To minimize the parent-pointer-update cost, we take advantage
of the fact that we can be flexible in choosing the region to rebalance. In particular, Katriel [16] shows that the region can grow
in either direction as long as we perform a density-threshold test
whenever the region size roughly doubles. The cache-oblivious
string B-tree [8] also leverages the flexible rebalance to deal with a
tree embedded in a PMA.
A buffer is allocated as a single chunk C in the PMA A , i.e., all
space that the buffer will ever need is allocated at the outset. A
rebalance of a shuttle tree moves this enclosed buffer chunk C as a
single unit.
Thus, the PMA A can be thought of as a PMA containing
variable-size elements (chunks). A PMA with variable-size elements also occurs in the string B-tree [8], and the PMA bounds are
asymptotically unchanged.
The chunk C is itself a (recursive) PMA, imposing density
thresholds and rebalance regions on the elements in C . Specifically, when inserting into a buffer shuttle tree, the ensuing rebalance touches only memory within that tree’s preallocated chunk C ,
and thus never moves any nodes in the enclosing PMA A . This
property that insertions into a buffer do not affect nodes in the enclosing tree is necessary for the analysis and is the reason for preallocating buffers.
There are two costs to bound when analyzing the PMA insert.
The first is the normal PMA cost for the amount of space inserted.
The second is the cost of parent/child pointer updates due to node
movement. We now bound the first cost by bounding the (amortized) amount of space inserted due to a single leaf insert. Note
that until an item reaches the leaf, it does not increase the amount
of space used.
L EMMA 11. Each insert into the leaf of a shuttle tree increases
the amount of space used by the shuttle tree by amortized O(1).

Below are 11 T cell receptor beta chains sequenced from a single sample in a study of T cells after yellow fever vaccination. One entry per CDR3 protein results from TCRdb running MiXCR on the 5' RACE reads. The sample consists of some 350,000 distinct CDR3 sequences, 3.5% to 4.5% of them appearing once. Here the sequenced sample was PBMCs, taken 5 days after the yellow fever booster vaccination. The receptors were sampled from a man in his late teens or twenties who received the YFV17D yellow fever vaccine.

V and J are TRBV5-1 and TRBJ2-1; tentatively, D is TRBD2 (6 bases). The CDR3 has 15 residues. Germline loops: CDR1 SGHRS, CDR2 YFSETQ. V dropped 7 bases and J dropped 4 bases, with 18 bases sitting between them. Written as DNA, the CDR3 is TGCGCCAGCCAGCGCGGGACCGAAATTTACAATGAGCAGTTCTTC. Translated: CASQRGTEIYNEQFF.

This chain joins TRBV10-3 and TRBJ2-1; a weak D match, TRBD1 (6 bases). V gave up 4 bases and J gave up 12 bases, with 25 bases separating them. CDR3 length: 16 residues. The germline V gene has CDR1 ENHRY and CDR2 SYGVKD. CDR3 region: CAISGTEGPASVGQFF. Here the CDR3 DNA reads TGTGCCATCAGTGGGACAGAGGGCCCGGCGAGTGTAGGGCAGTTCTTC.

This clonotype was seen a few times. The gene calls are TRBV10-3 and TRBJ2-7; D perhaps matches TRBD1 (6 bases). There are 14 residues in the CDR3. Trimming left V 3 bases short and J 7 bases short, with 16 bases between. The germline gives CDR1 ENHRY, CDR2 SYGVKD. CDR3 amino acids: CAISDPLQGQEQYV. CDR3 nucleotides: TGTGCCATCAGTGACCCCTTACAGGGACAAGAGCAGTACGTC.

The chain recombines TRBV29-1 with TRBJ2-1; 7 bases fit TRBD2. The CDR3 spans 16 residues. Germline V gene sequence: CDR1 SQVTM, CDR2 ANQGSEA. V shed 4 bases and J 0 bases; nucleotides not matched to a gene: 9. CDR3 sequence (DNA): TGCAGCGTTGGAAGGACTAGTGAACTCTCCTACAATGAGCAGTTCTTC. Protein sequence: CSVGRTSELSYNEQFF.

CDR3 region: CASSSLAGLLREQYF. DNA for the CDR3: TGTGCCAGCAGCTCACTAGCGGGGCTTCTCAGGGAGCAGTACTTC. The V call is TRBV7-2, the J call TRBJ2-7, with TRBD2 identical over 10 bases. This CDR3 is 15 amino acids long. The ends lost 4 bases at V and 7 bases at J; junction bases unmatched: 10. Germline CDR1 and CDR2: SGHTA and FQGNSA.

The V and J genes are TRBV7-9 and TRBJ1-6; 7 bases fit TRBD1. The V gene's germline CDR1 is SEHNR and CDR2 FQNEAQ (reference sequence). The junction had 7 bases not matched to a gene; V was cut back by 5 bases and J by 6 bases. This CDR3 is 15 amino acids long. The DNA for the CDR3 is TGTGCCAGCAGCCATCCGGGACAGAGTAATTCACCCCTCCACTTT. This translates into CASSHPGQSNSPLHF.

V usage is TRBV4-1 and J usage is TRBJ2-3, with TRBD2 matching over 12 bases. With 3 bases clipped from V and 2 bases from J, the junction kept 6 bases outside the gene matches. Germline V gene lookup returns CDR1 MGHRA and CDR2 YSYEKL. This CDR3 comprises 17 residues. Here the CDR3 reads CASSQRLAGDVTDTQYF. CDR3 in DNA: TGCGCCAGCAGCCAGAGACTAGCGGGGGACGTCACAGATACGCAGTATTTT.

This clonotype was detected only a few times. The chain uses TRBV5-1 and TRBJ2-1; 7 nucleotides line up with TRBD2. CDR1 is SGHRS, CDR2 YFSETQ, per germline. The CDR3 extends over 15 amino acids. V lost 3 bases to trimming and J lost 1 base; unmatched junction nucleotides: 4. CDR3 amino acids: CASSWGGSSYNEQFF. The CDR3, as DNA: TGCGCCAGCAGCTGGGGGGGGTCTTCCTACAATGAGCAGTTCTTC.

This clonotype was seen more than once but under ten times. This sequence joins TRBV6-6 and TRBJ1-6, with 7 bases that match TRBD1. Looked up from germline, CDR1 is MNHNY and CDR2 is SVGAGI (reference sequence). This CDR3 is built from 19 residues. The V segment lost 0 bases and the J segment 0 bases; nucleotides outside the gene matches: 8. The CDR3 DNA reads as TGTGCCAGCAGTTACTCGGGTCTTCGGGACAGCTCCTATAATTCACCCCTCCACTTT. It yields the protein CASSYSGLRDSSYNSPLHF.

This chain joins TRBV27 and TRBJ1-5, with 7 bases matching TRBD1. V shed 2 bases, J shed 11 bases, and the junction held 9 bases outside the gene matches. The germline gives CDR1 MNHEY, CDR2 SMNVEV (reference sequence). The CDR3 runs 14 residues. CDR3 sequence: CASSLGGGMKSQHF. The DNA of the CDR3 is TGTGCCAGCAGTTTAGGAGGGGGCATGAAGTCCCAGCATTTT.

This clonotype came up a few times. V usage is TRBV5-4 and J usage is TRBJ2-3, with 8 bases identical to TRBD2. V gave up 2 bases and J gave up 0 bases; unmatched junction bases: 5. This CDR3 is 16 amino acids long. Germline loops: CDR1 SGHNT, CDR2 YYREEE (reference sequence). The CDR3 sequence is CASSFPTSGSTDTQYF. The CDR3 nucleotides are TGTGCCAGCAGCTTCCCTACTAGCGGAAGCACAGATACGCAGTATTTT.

Proof. Consider a split of a node u at height h + 1, let k be such
that Fk ≤ h < Fk+1 , and let j be such that Fj = ξ(h). Then the
split creates new buffers having heights up to FH ( j) ≤ FH (k) . Since
u’s buffers have geometrically increasing heights, the size of the
buffers is dominated by the largest buffer, which has size O(cFH (k) )
from Lemma 5. We amortize against the Ω(ch+1 ) items that must
be inserted before u is split to get an amortized space increase of
O(cFH (Fk ) /ch+1 ) = O(cFk−2 −h ) = O(c−h/2 ). Taking the sum over all
heights gives a geometric sum, bounded by a constant.
We now give more information about inserting extra space. A
split determines how much space to insert into the PMA, specifically the size of one node plus the size of the extra buffers inserted
(which on average is constant from Lemma 11). We first insert the
extra space into the PMA so that the changes in the dynamic layout (a new node and buffers) have space available to them. Once
there is space available, we can just do the split. It is convenient to
insert a large block of space in one spot in the PMA and spread it
out with a scan. Recall that when inserting new buffers, our analysis already accounts for a scan of the buffered recursive subtree
containing those new buffers (Corollary 9 and Lemma 10), so this
“spreading out” does not asymptotically increase the cost.
The following lemma states that an algorithm for choosing a
“good” rebalance region exists. A good region is one for which
there are not too many nodes outside the region having parent pointers into the region. (That is, the number of pointers into the region